Genius Composer 3
“Courtesan Composer” Barbara Strozzi (1619-1677)
Several music scholars insist Barbara Strozzi invented the cantata form in Italy.
Her body of work is all the more remarkable because she came from a blue-collar Venetian family.
If you wanted to create or sing music in the Baroque period and you were not from an upper class family, polite society usually labeled you a courtesan/prostitute.
Women from “good” families could compose and play without the prostitute label, but they were sternly discouraged from ever having anything they wrote professionally published.
(There isn’t much Caccini music around anymore because she came from a “good” family.)
The savvy Strozzi understood the lay of the land and consciously chose the courtesan label so she could play, compose, and most importantly publish her music at will.
Stozzi didn’t squander her social sacrifice.
As music authority Anna Beer notes:
“Strozzi had more music in print during her lifetime than any other composer of her era [male or female].”
Beer’s book Sounds and Sweet Airs is inspiring, well researched and fun to read. Pick up a copy if you’re like me and love to geek out studying baroque music, women’s music or women’s history.
You’ll want read it start to finish it on your cozy couch on a wintery weekend.
How to Hear Barbara Strozzi Today:
This Strozzi disk is a listener favorite. When you hear CD’s like this you too may question why women like Strozzi have been forgotten.
Genius Composer 4
Elsa Respighi (1894 –1996)
Few people know that mezzo-soprano Elsa Respighi, the wife of the renowned composer Ottorino Respighi, was herself a gifted composer.
I see Elsa Respighi as the Italian representative of a group of brilliant female composers who went unrecognized; living out their life known only as the wife or sister of a famous male composer.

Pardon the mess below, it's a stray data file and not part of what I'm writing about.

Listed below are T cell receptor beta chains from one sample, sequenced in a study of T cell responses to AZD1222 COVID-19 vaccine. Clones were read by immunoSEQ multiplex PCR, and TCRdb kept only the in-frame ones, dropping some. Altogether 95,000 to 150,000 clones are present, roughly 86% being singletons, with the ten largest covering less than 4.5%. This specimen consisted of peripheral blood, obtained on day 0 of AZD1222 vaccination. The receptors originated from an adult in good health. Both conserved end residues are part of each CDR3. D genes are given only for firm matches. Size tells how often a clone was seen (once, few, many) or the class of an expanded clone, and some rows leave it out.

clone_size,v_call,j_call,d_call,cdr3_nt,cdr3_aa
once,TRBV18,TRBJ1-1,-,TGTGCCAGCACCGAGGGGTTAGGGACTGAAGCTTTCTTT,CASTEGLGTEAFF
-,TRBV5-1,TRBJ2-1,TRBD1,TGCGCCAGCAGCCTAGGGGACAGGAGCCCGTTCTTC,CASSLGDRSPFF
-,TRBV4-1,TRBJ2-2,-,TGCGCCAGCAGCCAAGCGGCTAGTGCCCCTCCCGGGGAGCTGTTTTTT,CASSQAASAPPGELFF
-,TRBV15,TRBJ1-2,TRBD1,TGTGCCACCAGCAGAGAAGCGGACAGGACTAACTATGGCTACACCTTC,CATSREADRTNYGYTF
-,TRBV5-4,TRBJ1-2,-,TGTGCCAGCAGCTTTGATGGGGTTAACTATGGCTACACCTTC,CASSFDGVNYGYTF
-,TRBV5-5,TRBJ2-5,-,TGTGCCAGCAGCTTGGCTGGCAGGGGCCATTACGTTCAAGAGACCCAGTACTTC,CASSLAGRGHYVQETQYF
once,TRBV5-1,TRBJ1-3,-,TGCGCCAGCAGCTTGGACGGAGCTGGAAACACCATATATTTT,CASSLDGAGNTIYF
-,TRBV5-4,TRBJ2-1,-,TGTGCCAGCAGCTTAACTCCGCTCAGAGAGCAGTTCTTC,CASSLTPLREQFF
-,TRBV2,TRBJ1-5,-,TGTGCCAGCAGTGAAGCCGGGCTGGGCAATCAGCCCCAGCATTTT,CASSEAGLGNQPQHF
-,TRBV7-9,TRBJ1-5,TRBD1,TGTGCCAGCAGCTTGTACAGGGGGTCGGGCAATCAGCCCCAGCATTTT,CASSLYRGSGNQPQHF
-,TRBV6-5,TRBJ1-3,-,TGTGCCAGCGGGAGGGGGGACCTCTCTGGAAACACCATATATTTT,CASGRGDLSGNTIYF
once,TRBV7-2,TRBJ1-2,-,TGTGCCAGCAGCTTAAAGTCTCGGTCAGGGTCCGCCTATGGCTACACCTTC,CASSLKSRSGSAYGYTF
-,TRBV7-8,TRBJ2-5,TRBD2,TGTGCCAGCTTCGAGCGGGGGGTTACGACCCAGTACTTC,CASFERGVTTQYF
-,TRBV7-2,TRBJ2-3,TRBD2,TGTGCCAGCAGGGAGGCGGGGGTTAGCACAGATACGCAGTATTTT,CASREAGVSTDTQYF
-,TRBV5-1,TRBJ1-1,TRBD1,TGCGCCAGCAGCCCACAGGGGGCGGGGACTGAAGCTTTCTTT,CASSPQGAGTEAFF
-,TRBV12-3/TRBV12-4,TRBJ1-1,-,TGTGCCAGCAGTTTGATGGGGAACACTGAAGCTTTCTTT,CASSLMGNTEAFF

Listen to Elsa Respighi at Home:
Over The Fence, 2014.
2014 saw the release of world premiere recordings of songs by Elsa Respighi along with the work of composers Lori Laitman and Modesta Bor.
Genius Composer 5
Elisabetta Brusa (1954- )
Elisabetta Brusa is a contemporary composer whose tonal compositions often grace the airwaves of Italian classical stations, BBC radio and RAI TV in Italy.
Orchestras like the BBC Philharmonic, the Royal Scottish National Orchestra and the St. Petersburg Symphony Orchestra have performed her work.
Bring Home The Brusa:
Symphony No. 1, Merlin– Symphonic Poem, 2015.
Brusa is best known for her three-volume orchestral work for the Naxos Records label. The first of these, “Merlin,” conjures up the great wizard of Arthurian legend “through rich orchestral colors and powerful rhythms.”
Genius Composer 6
Lucia Ronchetti, (1963- )
Roman-born Fulbright fellow Lucia Ronchetti is a multi award-winning avant-garde composer for computer and orchestra that reminds me a bit of Phillip Glass.
She is known above all for her theatrical concert works that explore the concept of otherness.
Listen to Lucia at Home:
Have you heard of any of these women? Any others to add to this list? Other thoughts? Let me know in the COMMENTS below. 🙂
PS: Are you curious about the recent theory that gifted composer Anna Magdalena Bach, wrote some of Johann’s finest works?